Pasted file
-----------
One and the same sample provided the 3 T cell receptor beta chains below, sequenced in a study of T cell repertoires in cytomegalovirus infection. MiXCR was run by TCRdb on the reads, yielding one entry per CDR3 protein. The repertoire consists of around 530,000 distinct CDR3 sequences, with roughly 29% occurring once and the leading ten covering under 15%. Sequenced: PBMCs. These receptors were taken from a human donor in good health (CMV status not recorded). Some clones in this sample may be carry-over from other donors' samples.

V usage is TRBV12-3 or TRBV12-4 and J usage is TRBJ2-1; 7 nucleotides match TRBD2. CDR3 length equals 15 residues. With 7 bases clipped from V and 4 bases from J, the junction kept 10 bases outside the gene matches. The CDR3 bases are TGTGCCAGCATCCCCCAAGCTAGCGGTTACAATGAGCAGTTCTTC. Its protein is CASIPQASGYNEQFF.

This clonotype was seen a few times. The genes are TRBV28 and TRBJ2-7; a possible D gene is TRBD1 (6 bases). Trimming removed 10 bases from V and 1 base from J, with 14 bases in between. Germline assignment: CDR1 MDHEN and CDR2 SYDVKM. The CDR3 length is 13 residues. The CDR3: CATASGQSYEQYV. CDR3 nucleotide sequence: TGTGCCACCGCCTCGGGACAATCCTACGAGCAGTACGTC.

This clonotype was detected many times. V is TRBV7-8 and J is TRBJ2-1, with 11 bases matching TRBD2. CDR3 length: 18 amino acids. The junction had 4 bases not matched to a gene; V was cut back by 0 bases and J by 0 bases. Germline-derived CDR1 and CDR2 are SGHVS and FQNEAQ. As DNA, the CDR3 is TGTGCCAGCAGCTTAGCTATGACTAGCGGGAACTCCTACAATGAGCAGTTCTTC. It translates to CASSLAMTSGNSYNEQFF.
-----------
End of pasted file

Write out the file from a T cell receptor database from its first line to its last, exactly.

One and the same sample provided the 3 T cell receptor beta chains below, sequenced in a study of T cell repertoires in cytomegalovirus infection. MiXCR was run by TCRdb on the reads, yielding one entry per CDR3 protein. The repertoire consists of around 530,000 distinct CDR3 sequences, with roughly 29% occurring once and the leading ten covering under 15%. Sequenced: PBMCs. These receptors were taken from a human donor in good health (CMV status not recorded). Some clones in this sample may be carry-over from other donors' samples.

V usage is TRBV12-3 or TRBV12-4 and J usage is TRBJ2-1; 7 nucleotides match TRBD2. CDR3 length equals 15 residues. With 7 bases clipped from V and 4 bases from J, the junction kept 10 bases outside the gene matches. The CDR3 bases are TGTGCCAGCATCCCCCAAGCTAGCGGTTACAATGAGCAGTTCTTC. Its protein is CASIPQASGYNEQFF.

This clonotype was seen a few times. The genes are TRBV28 and TRBJ2-7; a possible D gene is TRBD1 (6 bases). Trimming removed 10 bases from V and 1 base from J, with 14 bases in between. Germline assignment: CDR1 MDHEN and CDR2 SYDVKM. The CDR3 length is 13 residues. The CDR3: CATASGQSYEQYV. CDR3 nucleotide sequence: TGTGCCACCGCCTCGGGACAATCCTACGAGCAGTACGTC.

This clonotype was detected many times. V is TRBV7-8 and J is TRBJ2-1, with 11 bases matching TRBD2. CDR3 length: 18 amino acids. The junction had 4 bases not matched to a gene; V was cut back by 0 bases and J by 0 bases. Germline-derived CDR1 and CDR2 are SGHVS and FQNEAQ. As DNA, the CDR3 is TGTGCCAGCAGCTTAGCTATGACTAGCGGGAACTCCTACAATGAGCAGTTCTTC. It translates to CASSLAMTSGNSYNEQFF.